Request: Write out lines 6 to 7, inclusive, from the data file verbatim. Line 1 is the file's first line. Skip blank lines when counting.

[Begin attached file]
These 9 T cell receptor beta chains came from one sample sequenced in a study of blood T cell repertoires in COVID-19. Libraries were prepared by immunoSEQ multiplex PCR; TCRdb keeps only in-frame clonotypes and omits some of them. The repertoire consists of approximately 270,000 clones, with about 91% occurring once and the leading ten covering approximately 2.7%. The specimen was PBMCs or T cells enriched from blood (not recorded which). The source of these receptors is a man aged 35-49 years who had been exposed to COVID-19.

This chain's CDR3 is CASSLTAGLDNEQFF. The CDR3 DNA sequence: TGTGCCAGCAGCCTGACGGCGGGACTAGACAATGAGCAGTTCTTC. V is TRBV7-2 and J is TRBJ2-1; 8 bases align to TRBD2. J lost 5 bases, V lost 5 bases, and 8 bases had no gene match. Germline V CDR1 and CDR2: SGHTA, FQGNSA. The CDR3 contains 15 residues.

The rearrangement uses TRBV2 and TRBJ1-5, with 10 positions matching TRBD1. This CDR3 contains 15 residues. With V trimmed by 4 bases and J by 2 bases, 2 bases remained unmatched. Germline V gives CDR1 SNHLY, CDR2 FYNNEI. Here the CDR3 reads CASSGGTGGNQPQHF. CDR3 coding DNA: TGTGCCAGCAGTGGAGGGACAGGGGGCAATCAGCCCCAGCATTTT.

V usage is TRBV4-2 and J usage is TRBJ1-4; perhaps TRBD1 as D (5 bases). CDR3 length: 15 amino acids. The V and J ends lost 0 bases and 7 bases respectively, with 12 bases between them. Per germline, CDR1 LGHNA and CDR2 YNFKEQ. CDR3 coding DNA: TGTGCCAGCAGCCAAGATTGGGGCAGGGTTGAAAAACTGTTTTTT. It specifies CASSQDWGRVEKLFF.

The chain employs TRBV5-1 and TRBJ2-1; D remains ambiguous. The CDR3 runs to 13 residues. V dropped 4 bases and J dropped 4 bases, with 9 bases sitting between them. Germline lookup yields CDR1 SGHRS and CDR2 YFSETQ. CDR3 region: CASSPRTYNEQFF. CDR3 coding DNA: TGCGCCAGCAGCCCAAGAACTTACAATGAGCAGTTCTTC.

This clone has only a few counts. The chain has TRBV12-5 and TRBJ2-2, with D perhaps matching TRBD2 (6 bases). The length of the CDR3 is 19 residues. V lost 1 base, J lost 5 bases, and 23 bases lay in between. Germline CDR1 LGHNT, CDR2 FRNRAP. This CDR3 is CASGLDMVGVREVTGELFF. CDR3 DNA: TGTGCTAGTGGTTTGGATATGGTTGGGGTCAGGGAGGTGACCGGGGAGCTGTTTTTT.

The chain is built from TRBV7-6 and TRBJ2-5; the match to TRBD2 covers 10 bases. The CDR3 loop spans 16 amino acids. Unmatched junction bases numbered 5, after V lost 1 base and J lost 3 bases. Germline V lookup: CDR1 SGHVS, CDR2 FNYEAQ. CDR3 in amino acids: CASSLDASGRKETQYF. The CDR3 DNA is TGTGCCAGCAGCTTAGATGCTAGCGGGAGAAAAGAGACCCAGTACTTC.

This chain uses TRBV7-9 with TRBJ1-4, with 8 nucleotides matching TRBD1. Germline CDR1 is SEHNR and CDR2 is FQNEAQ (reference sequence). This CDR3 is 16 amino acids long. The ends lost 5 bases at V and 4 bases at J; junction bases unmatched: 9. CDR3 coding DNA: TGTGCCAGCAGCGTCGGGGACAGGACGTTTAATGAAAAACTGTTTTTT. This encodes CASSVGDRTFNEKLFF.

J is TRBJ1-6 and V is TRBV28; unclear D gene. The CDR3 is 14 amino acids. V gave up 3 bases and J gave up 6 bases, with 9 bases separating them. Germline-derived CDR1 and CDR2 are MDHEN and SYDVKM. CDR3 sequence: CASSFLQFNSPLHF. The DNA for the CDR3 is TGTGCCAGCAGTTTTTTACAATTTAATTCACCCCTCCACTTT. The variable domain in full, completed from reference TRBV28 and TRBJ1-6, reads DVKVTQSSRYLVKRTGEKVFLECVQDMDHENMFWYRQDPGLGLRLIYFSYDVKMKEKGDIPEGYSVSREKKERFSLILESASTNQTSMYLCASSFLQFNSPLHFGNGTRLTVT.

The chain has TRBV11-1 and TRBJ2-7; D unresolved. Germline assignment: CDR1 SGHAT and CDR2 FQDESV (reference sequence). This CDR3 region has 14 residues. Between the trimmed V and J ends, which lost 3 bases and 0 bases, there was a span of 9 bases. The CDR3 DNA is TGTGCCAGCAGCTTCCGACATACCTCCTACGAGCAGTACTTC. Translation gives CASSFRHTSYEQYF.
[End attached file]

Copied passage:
This clone has only a few counts. The chain has TRBV12-5 and TRBJ2-2, with D perhaps matching TRBD2 (6 bases). The length of the CDR3 is 19 residues. V lost 1 base, J lost 5 bases, and 23 bases lay in between. Germline CDR1 LGHNT, CDR2 FRNRAP. This CDR3 is CASGLDMVGVREVTGELFF. CDR3 DNA: TGTGCTAGTGGTTTGGATATGGTTGGGGTCAGGGAGGTGACCGGGGAGCTGTTTTTT.

The chain is built from TRBV7-6 and TRBJ2-5; the match to TRBD2 covers 10 bases. The CDR3 loop spans 16 amino acids. Unmatched junction bases numbered 5, after V lost 1 base and J lost 3 bases. Germline V lookup: CDR1 SGHVS, CDR2 FNYEAQ. CDR3 in amino acids: CASSLDASGRKETQYF. The CDR3 DNA is TGTGCCAGCAGCTTAGATGCTAGCGGGAGAAAAGAGACCCAGTACTTC.